Although the 2020 MLB Draft was drastically shortened, Los Angeles Dodgers vice president of amateur scouting Billy Gasparino spoke highly of the crop of pitching talent that was going to be available throughout the five rounds.
The Dodgers wound up capitalizing on that, using four of six draft picks on a collegiate pitcher, including doing so with their first three selections. The Dodgers’ final draft pick was used on Gavin Stone in the fifth round at No. 159 overall.
“We’re fired up. We just got a lot of velocity, a lot of pure stuff. It’s big, it’s right handed,” Gasparino said of the Dodgers’ haul of pitchers. “It was a strength of the Draft, and we just took advantage of it.”
The next stop for the Dodgers was coming to terms with the 2020 MLB Draft picks, and that appears to be the case with Stone, who reportedly signed for below slot value, per Mike DiGiovanna of the L.A. Times:
According to source, #Dodgers fifth-round pick Gavin Stone, a RHP from Central Arkansas, signed for $100,000, which is well under slot value of $327,200 for the 159th pick in draft. Stone went 3-1 with 1.30 in four starts this season, striking out 31 and walking six in 27 2/3 IP.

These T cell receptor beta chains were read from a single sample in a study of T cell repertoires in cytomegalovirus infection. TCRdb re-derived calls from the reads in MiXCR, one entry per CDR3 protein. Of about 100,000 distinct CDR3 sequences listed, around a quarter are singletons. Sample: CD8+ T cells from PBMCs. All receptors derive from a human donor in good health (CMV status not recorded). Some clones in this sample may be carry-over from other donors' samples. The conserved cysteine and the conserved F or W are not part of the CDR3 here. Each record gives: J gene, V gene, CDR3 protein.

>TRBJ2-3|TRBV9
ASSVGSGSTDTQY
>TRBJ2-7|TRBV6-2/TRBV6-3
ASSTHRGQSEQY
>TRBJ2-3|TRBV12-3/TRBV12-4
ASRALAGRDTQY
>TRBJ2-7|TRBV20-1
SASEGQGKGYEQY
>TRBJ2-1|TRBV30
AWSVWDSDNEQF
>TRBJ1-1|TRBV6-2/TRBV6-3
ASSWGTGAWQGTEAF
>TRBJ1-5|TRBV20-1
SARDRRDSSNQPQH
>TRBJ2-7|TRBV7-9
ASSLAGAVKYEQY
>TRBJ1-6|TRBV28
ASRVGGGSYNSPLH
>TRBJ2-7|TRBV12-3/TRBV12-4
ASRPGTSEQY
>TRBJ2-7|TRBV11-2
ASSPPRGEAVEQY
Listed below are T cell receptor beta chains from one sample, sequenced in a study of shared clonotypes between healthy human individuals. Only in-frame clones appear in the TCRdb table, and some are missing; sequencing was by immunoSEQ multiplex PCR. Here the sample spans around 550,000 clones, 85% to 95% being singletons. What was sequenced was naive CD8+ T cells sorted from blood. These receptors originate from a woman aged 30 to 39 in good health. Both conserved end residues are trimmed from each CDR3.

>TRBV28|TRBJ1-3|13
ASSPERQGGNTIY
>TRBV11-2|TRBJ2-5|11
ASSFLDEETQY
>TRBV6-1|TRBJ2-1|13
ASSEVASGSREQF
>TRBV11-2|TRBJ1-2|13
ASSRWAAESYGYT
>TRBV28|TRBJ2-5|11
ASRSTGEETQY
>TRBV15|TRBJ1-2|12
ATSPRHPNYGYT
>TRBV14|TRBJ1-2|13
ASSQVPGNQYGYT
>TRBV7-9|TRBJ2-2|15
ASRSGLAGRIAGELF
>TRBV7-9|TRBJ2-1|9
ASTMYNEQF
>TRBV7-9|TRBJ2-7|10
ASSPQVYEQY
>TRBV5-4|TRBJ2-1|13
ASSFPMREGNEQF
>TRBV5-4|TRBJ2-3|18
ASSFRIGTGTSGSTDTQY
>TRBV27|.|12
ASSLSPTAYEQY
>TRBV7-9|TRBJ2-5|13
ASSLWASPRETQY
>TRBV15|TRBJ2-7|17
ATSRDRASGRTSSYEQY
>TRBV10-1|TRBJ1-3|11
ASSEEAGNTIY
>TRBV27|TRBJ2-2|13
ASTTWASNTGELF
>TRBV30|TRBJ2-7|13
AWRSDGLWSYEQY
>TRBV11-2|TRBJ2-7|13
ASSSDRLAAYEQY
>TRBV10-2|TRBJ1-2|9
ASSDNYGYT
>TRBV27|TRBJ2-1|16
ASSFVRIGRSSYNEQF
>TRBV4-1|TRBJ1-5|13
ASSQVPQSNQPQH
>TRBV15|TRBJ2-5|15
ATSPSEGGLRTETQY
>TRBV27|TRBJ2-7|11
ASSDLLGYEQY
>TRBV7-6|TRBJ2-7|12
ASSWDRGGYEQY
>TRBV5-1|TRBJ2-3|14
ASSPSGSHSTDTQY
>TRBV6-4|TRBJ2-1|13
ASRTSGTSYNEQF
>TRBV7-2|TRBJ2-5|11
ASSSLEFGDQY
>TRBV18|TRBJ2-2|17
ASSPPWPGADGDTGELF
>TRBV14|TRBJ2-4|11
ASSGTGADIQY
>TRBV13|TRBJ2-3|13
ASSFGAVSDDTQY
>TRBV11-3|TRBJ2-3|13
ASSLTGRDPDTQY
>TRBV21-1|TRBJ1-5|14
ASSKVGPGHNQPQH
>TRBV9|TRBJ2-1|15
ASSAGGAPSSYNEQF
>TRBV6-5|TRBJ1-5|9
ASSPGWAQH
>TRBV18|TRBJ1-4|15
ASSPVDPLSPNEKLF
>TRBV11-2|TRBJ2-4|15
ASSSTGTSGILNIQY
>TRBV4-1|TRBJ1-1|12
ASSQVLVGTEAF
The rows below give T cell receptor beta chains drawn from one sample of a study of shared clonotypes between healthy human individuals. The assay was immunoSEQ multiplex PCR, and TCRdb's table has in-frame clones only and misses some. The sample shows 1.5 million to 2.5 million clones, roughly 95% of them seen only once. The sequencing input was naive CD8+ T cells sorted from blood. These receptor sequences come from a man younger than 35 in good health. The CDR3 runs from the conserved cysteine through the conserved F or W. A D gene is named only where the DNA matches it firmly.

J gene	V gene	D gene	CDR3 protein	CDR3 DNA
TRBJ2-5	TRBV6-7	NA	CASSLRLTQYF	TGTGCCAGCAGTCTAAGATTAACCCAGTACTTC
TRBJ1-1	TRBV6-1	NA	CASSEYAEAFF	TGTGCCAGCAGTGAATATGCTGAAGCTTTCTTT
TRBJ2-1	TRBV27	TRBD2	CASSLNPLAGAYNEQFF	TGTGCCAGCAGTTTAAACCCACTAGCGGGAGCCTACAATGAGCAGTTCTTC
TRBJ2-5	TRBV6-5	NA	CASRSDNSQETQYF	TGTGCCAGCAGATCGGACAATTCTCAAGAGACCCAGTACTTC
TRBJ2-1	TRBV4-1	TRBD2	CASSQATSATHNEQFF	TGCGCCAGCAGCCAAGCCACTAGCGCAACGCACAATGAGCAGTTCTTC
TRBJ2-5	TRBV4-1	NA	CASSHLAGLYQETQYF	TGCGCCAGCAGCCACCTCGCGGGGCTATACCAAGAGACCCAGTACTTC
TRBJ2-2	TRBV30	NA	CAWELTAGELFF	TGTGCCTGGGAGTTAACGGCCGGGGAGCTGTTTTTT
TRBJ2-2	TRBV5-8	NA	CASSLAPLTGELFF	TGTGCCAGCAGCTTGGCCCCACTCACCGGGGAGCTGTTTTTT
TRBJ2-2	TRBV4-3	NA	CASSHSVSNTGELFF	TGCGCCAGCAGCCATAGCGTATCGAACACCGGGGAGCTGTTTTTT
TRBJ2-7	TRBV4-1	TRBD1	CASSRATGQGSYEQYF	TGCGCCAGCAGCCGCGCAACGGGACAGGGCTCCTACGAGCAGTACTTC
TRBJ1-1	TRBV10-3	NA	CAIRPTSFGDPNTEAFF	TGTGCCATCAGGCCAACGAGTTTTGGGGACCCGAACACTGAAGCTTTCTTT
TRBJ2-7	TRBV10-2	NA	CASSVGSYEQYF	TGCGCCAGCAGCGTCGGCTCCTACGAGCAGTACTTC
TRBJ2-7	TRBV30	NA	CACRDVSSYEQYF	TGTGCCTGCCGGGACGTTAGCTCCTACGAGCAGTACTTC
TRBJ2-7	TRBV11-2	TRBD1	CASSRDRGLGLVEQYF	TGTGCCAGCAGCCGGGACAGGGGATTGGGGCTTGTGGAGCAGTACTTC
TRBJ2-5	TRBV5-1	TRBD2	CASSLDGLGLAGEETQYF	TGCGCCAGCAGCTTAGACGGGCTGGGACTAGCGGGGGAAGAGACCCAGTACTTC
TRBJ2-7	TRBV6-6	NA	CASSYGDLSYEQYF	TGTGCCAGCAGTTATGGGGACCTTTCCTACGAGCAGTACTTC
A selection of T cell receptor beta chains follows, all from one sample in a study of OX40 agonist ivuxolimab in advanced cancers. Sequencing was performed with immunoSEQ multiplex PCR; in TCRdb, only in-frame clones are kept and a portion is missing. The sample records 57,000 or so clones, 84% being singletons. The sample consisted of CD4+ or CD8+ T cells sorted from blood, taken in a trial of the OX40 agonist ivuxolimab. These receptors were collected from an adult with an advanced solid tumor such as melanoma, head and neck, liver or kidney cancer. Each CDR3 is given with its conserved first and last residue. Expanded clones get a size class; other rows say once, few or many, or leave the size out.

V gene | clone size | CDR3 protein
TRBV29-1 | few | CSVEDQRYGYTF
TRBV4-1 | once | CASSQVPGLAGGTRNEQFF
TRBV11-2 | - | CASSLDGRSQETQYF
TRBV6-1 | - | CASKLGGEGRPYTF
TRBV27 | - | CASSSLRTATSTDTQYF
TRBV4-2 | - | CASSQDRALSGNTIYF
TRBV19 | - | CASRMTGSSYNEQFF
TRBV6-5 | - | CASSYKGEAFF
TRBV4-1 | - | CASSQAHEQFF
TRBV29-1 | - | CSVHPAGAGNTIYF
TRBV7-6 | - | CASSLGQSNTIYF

— Mike DiGiovanna (@MikeDiGiovanna) June 15, 2020
Stone was 3–1 with a 1.30 ERA, 31 strikeouts and six walks in 27.1 innings this season. In his last start at Central Arkansas, he struck out 13 batters in a no-hitter. The right-hander went 9–6 with a 2.42 ERA, 109 strikeouts and 33 walks in 101.1 innings over three seasons.
The Dodgers went into the process $5,928,400 in bonus pool money at their disposal, which can only be used on players taken in the five rounds. With a normal draft, a team’s bonus pool is determined by calculating the sum of the slot values for all of their picks in the first 10 rounds.
Signing bonuses from those rounds, plus any amount spent over $125,000 for players selected outside of that would count toward the bonus pool.
“There’s just those six picks, and if you don’t spend the money, it doesn’t get spent,” Gasparino said of this year’s bonus pool, adding that it eliminated some of the creativity in how teams handle signing bonuses.
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